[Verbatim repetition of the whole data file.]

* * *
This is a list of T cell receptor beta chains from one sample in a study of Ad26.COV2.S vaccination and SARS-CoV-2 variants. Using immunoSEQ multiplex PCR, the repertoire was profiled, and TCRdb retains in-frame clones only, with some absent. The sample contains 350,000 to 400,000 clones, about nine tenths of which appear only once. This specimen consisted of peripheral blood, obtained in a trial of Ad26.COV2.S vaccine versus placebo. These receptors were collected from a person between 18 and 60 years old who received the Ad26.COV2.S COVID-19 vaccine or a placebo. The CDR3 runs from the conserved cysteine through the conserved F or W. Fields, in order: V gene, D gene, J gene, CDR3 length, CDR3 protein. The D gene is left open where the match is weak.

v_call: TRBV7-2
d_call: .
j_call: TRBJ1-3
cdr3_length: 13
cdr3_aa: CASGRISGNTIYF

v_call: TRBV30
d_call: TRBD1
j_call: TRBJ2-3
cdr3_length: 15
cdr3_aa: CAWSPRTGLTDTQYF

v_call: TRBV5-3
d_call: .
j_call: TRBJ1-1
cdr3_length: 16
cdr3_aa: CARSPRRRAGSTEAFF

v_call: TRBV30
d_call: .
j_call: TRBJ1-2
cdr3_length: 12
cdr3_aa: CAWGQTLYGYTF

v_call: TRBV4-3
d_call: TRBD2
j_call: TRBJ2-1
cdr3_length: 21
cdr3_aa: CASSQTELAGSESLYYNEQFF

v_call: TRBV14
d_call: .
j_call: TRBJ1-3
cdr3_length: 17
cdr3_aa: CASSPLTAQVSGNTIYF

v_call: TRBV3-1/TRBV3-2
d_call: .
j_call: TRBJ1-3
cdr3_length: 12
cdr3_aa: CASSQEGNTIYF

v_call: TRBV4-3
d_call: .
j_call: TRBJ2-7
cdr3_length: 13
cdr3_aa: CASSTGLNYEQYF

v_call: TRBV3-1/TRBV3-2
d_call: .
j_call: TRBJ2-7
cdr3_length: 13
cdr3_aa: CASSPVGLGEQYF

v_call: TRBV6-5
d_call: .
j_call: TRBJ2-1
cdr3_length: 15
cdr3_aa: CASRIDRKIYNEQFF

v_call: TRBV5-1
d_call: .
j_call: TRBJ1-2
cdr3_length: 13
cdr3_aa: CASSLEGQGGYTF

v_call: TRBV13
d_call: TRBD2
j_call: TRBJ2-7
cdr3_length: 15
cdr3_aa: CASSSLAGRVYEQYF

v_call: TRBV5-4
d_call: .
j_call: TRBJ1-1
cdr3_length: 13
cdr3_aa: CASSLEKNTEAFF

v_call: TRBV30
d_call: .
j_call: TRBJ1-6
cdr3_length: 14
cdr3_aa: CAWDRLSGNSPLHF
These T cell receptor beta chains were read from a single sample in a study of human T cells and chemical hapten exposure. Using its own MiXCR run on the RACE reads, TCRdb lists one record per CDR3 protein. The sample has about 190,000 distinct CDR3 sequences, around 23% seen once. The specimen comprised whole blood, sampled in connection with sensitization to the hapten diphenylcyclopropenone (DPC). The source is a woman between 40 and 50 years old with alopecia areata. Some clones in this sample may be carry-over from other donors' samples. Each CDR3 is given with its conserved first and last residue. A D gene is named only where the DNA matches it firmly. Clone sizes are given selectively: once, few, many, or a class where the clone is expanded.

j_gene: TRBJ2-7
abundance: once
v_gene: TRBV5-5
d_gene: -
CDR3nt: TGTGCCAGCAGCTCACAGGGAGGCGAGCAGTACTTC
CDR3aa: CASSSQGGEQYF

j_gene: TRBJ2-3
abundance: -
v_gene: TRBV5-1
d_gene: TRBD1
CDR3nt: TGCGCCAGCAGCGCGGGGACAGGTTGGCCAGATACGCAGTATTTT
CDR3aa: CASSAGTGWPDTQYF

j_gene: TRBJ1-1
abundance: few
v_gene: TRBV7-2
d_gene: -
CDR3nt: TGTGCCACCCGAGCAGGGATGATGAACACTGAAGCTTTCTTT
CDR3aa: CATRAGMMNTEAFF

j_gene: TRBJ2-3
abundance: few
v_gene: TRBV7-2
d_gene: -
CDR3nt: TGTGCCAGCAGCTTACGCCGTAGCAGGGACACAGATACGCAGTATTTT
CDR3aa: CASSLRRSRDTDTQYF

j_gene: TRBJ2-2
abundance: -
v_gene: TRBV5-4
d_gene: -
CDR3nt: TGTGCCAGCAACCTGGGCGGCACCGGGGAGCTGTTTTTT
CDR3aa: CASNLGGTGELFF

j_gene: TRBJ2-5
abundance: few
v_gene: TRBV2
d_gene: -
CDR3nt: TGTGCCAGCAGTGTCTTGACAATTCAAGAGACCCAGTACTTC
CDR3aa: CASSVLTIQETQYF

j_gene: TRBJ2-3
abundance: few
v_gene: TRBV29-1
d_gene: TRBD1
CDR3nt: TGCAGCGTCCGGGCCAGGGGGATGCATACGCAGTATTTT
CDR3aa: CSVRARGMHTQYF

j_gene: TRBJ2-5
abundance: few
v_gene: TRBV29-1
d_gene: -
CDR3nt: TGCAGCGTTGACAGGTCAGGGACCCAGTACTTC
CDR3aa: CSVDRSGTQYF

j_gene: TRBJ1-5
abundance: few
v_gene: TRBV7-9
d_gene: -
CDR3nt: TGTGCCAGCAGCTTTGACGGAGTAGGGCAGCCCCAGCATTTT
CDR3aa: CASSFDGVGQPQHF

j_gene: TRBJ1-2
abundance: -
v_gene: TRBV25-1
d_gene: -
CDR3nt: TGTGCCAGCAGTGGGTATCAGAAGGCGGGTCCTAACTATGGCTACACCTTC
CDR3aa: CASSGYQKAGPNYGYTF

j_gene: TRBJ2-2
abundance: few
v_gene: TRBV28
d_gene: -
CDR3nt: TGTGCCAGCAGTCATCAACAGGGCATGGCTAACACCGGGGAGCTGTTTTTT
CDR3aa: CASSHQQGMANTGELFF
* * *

This is a list of T cell receptor beta chains from one sample in a study of Ad26.COV2.S vaccination and SARS-CoV-2 variants. Using immunoSEQ multiplex PCR, the repertoire was profiled, and TCRdb retains in-frame clones only, with some absent. The sample contains 350,000 to 400,000 clones, about nine tenths of which appear only once. This specimen consisted of peripheral blood, obtained in a trial of Ad26.COV2.S vaccine versus placebo. These receptors were collected from a person between 18 and 60 years old who received the Ad26.COV2.S COVID-19 vaccine or a placebo. The CDR3 runs from the conserved cysteine through the conserved F or W. Fields, in order: V gene, D gene, J gene, CDR3 length, CDR3 protein. The D gene is left open where the match is weak.

v_call: TRBV7-2
d_call: .
j_call: TRBJ1-3
cdr3_length: 13
cdr3_aa: CASGRISGNTIYF

v_call: TRBV30
d_call: TRBD1
j_call: TRBJ2-3
cdr3_length: 15
cdr3_aa: CAWSPRTGLTDTQYF

v_call: TRBV5-3
d_call: .
j_call: TRBJ1-1
cdr3_length: 16
cdr3_aa: CARSPRRRAGSTEAFF

v_call: TRBV30
d_call: .
j_call: TRBJ1-2
cdr3_length: 12
cdr3_aa: CAWGQTLYGYTF

v_call: TRBV4-3
d_call: TRBD2
j_call: TRBJ2-1
cdr3_length: 21
cdr3_aa: CASSQTELAGSESLYYNEQFF

v_call: TRBV14
d_call: .
j_call: TRBJ1-3
cdr3_length: 17
cdr3_aa: CASSPLTAQVSGNTIYF

v_call: TRBV3-1/TRBV3-2
d_call: .
j_call: TRBJ1-3
cdr3_length: 12
cdr3_aa: CASSQEGNTIYF

v_call: TRBV4-3
d_call: .
j_call: TRBJ2-7
cdr3_length: 13
cdr3_aa: CASSTGLNYEQYF

v_call: TRBV3-1/TRBV3-2
d_call: .
j_call: TRBJ2-7
cdr3_length: 13
cdr3_aa: CASSPVGLGEQYF

v_call: TRBV6-5
d_call: .
j_call: TRBJ2-1
cdr3_length: 15
cdr3_aa: CASRIDRKIYNEQFF

v_call: TRBV5-1
d_call: .
j_call: TRBJ1-2
cdr3_length: 13
cdr3_aa: CASSLEGQGGYTF

v_call: TRBV13
d_call: TRBD2
j_call: TRBJ2-7
cdr3_length: 15
cdr3_aa: CASSSLAGRVYEQYF

v_call: TRBV5-4
d_call: .
j_call: TRBJ1-1
cdr3_length: 13
cdr3_aa: CASSLEKNTEAFF

v_call: TRBV30
d_call: .
j_call: TRBJ1-6
cdr3_length: 14
cdr3_aa: CAWDRLSGNSPLHF
These T cell receptor beta chains were read from a single sample in a study of human T cells and chemical hapten exposure. Using its own MiXCR run on the RACE reads, TCRdb lists one record per CDR3 protein. The sample has about 190,000 distinct CDR3 sequences, around 23% seen once. The specimen comprised whole blood, sampled in connection with sensitization to the hapten diphenylcyclopropenone (DPC). The source is a woman between 40 and 50 years old with alopecia areata. Some clones in this sample may be carry-over from other donors' samples. Each CDR3 is given with its conserved first and last residue. A D gene is named only where the DNA matches it firmly. Clone sizes are given selectively: once, few, many, or a class where the clone is expanded.

j_gene: TRBJ2-7
abundance: once
v_gene: TRBV5-5
d_gene: -
CDR3nt: TGTGCCAGCAGCTCACAGGGAGGCGAGCAGTACTTC
CDR3aa: CASSSQGGEQYF

j_gene: TRBJ2-3
abundance: -
v_gene: TRBV5-1
d_gene: TRBD1
CDR3nt: TGCGCCAGCAGCGCGGGGACAGGTTGGCCAGATACGCAGTATTTT
CDR3aa: CASSAGTGWPDTQYF

j_gene: TRBJ1-1
abundance: few
v_gene: TRBV7-2
d_gene: -
CDR3nt: TGTGCCACCCGAGCAGGGATGATGAACACTGAAGCTTTCTTT
CDR3aa: CATRAGMMNTEAFF

j_gene: TRBJ2-3
abundance: few
v_gene: TRBV7-2
d_gene: -
CDR3nt: TGTGCCAGCAGCTTACGCCGTAGCAGGGACACAGATACGCAGTATTTT
CDR3aa: CASSLRRSRDTDTQYF

j_gene: TRBJ2-2
abundance: -
v_gene: TRBV5-4
d_gene: -
CDR3nt: TGTGCCAGCAACCTGGGCGGCACCGGGGAGCTGTTTTTT
CDR3aa: CASNLGGTGELFF

j_gene: TRBJ2-5
abundance: few
v_gene: TRBV2
d_gene: -
CDR3nt: TGTGCCAGCAGTGTCTTGACAATTCAAGAGACCCAGTACTTC
CDR3aa: CASSVLTIQETQYF

j_gene: TRBJ2-3
abundance: few
v_gene: TRBV29-1
d_gene: TRBD1
CDR3nt: TGCAGCGTCCGGGCCAGGGGGATGCATACGCAGTATTTT
CDR3aa: CSVRARGMHTQYF

j_gene: TRBJ2-5
abundance: few
v_gene: TRBV29-1
d_gene: -
CDR3nt: TGCAGCGTTGACAGGTCAGGGACCCAGTACTTC
CDR3aa: CSVDRSGTQYF

j_gene: TRBJ1-5
abundance: few
v_gene: TRBV7-9
d_gene: -
CDR3nt: TGTGCCAGCAGCTTTGACGGAGTAGGGCAGCCCCAGCATTTT
CDR3aa: CASSFDGVGQPQHF

j_gene: TRBJ1-2
abundance: -
v_gene: TRBV25-1
d_gene: -
CDR3nt: TGTGCCAGCAGTGGGTATCAGAAGGCGGGTCCTAACTATGGCTACACCTTC
CDR3aa: CASSGYQKAGPNYGYTF

j_gene: TRBJ2-2
abundance: few
v_gene: TRBV28
d_gene: -
CDR3nt: TGTGCCAGCAGTCATCAACAGGGCATGGCTAACACCGGGGAGCTGTTTTTT
CDR3aa: CASSHQQGMANTGELFF